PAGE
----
The snake method is a great and simple way of getting longer cooks with better temperature control. And the best part is that you can use it in almost all grills.
The whole point is to let fewer coals/briquettes burn at once, which reduces the temperature. This will also make the fire last a lot longer, meaning you don’t have to refill briquettes once started.
The name comes from the way briquettes are placed in the grill. They are laid out like a snake that curls around the outer edges of the grill. It doesn’t have to be a circle, in some grills it is easier to lay out the briquettes like an ‘S’.
Below you can see I’m using a springform pan for support. This helps when using a smaller kettle grill.
The snake is started by firing up only 4-5 briquettes in a so called chimney starter (see picture below). When starting just a few briquettes, turn the chimney upside down. The reason for this is that the bottom of the chimney is slightly offset, so depending on how you turn the chimney (upside down or normal) there is room for more or less briquettes. Place some newspaper beneath the briquettes (stick it in the chimney starter from underneath) and set them on fire. Make sure you place the chimney on the grill for safety reasons.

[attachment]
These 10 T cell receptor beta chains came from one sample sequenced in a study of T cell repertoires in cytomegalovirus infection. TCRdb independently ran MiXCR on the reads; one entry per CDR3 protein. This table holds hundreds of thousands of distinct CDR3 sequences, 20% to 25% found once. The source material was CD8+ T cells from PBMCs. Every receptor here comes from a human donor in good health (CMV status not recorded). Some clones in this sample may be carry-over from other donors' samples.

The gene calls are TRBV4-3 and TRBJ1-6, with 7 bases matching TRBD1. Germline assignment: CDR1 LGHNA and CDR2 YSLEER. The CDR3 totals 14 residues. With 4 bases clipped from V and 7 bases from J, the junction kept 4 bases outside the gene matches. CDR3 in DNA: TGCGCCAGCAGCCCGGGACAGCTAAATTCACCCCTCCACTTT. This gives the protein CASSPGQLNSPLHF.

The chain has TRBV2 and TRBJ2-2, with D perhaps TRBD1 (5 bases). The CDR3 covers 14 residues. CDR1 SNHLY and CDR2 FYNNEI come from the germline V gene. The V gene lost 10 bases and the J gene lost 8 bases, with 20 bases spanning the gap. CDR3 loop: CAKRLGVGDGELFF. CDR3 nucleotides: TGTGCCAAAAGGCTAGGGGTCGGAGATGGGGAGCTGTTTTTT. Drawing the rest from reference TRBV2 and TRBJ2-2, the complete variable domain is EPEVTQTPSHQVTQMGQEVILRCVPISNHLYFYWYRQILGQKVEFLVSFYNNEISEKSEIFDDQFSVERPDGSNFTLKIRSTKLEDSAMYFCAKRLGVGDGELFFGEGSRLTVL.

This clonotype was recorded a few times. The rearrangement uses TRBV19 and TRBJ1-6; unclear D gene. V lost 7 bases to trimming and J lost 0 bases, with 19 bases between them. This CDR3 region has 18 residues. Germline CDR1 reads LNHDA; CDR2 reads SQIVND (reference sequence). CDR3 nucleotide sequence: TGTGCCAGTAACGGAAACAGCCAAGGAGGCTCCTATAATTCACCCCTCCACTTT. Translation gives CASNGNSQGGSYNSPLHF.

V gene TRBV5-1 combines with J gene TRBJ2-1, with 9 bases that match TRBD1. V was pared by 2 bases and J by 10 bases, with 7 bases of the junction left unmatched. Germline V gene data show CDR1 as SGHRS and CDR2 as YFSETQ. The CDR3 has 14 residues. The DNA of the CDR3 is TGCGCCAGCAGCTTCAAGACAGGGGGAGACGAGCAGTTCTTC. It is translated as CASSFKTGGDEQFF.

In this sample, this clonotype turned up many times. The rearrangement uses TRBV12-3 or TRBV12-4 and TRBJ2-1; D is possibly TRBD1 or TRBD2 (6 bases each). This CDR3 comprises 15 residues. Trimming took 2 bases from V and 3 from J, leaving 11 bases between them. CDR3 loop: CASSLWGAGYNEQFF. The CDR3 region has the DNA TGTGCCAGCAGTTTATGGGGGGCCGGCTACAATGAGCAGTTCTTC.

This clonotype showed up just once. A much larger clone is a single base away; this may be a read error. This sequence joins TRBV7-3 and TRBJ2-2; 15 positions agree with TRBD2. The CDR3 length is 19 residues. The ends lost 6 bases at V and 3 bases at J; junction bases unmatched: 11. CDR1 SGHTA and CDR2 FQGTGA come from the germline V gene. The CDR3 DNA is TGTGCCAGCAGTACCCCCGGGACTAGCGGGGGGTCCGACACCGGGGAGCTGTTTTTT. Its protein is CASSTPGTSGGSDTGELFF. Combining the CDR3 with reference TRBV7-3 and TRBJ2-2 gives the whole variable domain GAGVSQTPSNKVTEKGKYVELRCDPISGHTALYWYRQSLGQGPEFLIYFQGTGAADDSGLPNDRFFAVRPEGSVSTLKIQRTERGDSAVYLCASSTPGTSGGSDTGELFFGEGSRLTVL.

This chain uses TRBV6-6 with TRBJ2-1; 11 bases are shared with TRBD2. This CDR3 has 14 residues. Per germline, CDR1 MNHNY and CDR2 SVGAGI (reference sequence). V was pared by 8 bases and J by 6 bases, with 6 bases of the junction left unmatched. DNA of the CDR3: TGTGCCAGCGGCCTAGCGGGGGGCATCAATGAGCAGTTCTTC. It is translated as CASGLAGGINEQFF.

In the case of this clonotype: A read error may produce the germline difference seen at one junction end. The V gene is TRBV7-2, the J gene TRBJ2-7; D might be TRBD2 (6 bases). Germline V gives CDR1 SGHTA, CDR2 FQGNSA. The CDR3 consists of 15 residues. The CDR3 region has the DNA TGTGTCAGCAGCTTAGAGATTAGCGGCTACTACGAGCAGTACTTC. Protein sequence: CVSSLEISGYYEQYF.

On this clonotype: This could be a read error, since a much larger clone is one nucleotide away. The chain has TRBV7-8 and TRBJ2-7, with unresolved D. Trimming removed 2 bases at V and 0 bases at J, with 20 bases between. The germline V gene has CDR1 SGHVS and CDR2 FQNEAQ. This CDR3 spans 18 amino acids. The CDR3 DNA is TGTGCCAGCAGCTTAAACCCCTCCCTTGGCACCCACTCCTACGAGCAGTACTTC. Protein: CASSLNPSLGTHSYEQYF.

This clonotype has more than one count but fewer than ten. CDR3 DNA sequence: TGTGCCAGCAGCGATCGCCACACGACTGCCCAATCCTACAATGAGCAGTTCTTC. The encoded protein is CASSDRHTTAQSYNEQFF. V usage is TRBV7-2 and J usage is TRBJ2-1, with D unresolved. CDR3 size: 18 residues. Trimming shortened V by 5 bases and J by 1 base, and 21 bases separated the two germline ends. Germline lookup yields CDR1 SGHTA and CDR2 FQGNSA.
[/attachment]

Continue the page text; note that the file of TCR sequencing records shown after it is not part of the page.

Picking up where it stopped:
It usually takes the starter briquettes 30 minutes to ash over. Once they are ashed over, add them at one end of the snake in the grill, close the lid and wait another 20-30 minutes to calibrate your temperature using the bottom and top vents.
So, how many coals should you use? Well, in the pictures above I am using an 18.5″ (47cm) kettle, and my experiments have shown that a quarter circle gives me roughly 3 hours, and half a circle gives me roughly 6 hours. Also, the snake is only 3-4 briquettes “thick”. Using this setup I can easily run it at 230° F for many hours.
What’s the big difference?
You can grill at a more consistent temperatur for a longer period of time with less charcoal.